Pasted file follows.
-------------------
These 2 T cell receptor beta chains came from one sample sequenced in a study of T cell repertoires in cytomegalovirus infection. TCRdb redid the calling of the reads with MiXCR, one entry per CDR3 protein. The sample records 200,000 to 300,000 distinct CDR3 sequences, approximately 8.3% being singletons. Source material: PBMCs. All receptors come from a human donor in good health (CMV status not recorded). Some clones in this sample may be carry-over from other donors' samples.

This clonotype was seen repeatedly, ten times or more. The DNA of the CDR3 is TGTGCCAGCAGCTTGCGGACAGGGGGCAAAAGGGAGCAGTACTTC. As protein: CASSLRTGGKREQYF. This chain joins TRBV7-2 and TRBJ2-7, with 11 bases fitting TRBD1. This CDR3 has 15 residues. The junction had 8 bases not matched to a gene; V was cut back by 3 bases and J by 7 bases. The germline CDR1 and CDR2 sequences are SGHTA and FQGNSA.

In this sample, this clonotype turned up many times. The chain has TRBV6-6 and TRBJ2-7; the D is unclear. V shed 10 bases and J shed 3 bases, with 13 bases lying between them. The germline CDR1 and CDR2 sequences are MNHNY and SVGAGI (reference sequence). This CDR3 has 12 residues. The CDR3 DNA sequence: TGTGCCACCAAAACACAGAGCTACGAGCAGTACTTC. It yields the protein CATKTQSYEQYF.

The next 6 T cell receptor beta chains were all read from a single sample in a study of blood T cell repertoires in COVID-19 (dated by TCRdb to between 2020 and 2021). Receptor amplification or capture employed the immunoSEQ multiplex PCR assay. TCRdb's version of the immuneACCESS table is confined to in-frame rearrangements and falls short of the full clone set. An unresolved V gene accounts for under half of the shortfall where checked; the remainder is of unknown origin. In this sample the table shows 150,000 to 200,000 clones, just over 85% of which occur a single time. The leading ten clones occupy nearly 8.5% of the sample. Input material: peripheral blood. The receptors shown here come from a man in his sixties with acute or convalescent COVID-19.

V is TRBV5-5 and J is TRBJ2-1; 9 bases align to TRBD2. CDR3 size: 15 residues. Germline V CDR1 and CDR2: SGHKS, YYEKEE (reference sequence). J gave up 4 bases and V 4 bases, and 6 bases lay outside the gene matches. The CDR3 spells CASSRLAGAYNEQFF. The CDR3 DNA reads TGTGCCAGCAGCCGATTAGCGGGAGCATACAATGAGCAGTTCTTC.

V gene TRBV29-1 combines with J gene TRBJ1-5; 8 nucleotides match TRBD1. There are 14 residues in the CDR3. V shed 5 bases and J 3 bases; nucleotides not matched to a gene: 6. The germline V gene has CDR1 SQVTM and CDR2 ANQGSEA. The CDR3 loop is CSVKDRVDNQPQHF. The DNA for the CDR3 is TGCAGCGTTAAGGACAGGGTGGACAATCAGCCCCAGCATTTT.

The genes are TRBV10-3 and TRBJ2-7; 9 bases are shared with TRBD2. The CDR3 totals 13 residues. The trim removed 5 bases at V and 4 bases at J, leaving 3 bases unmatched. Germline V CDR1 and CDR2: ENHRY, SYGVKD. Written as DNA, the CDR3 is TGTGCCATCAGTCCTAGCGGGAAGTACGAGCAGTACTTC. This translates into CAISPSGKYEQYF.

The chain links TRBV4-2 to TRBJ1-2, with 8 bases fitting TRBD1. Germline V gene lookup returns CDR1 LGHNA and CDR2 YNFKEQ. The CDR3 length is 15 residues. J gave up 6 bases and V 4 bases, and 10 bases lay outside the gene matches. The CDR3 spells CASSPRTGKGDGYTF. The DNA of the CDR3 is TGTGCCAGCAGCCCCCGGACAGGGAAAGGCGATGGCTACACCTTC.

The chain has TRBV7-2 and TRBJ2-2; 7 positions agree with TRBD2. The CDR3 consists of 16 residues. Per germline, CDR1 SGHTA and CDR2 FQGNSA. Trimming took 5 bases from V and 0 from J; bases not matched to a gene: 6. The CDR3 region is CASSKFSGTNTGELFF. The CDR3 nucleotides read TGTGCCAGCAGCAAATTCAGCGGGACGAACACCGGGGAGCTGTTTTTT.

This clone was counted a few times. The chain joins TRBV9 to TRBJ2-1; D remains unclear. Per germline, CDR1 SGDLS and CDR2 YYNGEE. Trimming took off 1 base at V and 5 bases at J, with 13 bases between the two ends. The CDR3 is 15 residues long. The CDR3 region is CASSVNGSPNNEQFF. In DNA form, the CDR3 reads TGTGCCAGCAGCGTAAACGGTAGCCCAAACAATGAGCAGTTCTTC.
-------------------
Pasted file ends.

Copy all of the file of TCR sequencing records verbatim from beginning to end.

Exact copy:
These 2 T cell receptor beta chains came from one sample sequenced in a study of T cell repertoires in cytomegalovirus infection. TCRdb redid the calling of the reads with MiXCR, one entry per CDR3 protein. The sample records 200,000 to 300,000 distinct CDR3 sequences, approximately 8.3% being singletons. Source material: PBMCs. All receptors come from a human donor in good health (CMV status not recorded). Some clones in this sample may be carry-over from other donors' samples.

This clonotype was seen repeatedly, ten times or more. The DNA of the CDR3 is TGTGCCAGCAGCTTGCGGACAGGGGGCAAAAGGGAGCAGTACTTC. As protein: CASSLRTGGKREQYF. This chain joins TRBV7-2 and TRBJ2-7, with 11 bases fitting TRBD1. This CDR3 has 15 residues. The junction had 8 bases not matched to a gene; V was cut back by 3 bases and J by 7 bases. The germline CDR1 and CDR2 sequences are SGHTA and FQGNSA.

In this sample, this clonotype turned up many times. The chain has TRBV6-6 and TRBJ2-7; the D is unclear. V shed 10 bases and J shed 3 bases, with 13 bases lying between them. The germline CDR1 and CDR2 sequences are MNHNY and SVGAGI (reference sequence). This CDR3 has 12 residues. The CDR3 DNA sequence: TGTGCCACCAAAACACAGAGCTACGAGCAGTACTTC. It yields the protein CATKTQSYEQYF.

The next 6 T cell receptor beta chains were all read from a single sample in a study of blood T cell repertoires in COVID-19 (dated by TCRdb to between 2020 and 2021). Receptor amplification or capture employed the immunoSEQ multiplex PCR assay. TCRdb's version of the immuneACCESS table is confined to in-frame rearrangements and falls short of the full clone set. An unresolved V gene accounts for under half of the shortfall where checked; the remainder is of unknown origin. In this sample the table shows 150,000 to 200,000 clones, just over 85% of which occur a single time. The leading ten clones occupy nearly 8.5% of the sample. Input material: peripheral blood. The receptors shown here come from a man in his sixties with acute or convalescent COVID-19.

V is TRBV5-5 and J is TRBJ2-1; 9 bases align to TRBD2. CDR3 size: 15 residues. Germline V CDR1 and CDR2: SGHKS, YYEKEE (reference sequence). J gave up 4 bases and V 4 bases, and 6 bases lay outside the gene matches. The CDR3 spells CASSRLAGAYNEQFF. The CDR3 DNA reads TGTGCCAGCAGCCGATTAGCGGGAGCATACAATGAGCAGTTCTTC.

V gene TRBV29-1 combines with J gene TRBJ1-5; 8 nucleotides match TRBD1. There are 14 residues in the CDR3. V shed 5 bases and J 3 bases; nucleotides not matched to a gene: 6. The germline V gene has CDR1 SQVTM and CDR2 ANQGSEA. The CDR3 loop is CSVKDRVDNQPQHF. The DNA for the CDR3 is TGCAGCGTTAAGGACAGGGTGGACAATCAGCCCCAGCATTTT.

The genes are TRBV10-3 and TRBJ2-7; 9 bases are shared with TRBD2. The CDR3 totals 13 residues. The trim removed 5 bases at V and 4 bases at J, leaving 3 bases unmatched. Germline V CDR1 and CDR2: ENHRY, SYGVKD. Written as DNA, the CDR3 is TGTGCCATCAGTCCTAGCGGGAAGTACGAGCAGTACTTC. This translates into CAISPSGKYEQYF.

The chain links TRBV4-2 to TRBJ1-2, with 8 bases fitting TRBD1. Germline V gene lookup returns CDR1 LGHNA and CDR2 YNFKEQ. The CDR3 length is 15 residues. J gave up 6 bases and V 4 bases, and 10 bases lay outside the gene matches. The CDR3 spells CASSPRTGKGDGYTF. The DNA of the CDR3 is TGTGCCAGCAGCCCCCGGACAGGGAAAGGCGATGGCTACACCTTC.

The chain has TRBV7-2 and TRBJ2-2; 7 positions agree with TRBD2. The CDR3 consists of 16 residues. Per germline, CDR1 SGHTA and CDR2 FQGNSA. Trimming took 5 bases from V and 0 from J; bases not matched to a gene: 6. The CDR3 region is CASSKFSGTNTGELFF. The CDR3 nucleotides read TGTGCCAGCAGCAAATTCAGCGGGACGAACACCGGGGAGCTGTTTTTT.

This clone was counted a few times. The chain joins TRBV9 to TRBJ2-1; D remains unclear. Per germline, CDR1 SGDLS and CDR2 YYNGEE. Trimming took off 1 base at V and 5 bases at J, with 13 bases between the two ends. The CDR3 is 15 residues long. The CDR3 region is CASSVNGSPNNEQFF. In DNA form, the CDR3 reads TGTGCCAGCAGCGTAAACGGTAGCCCAAACAATGAGCAGTTCTTC.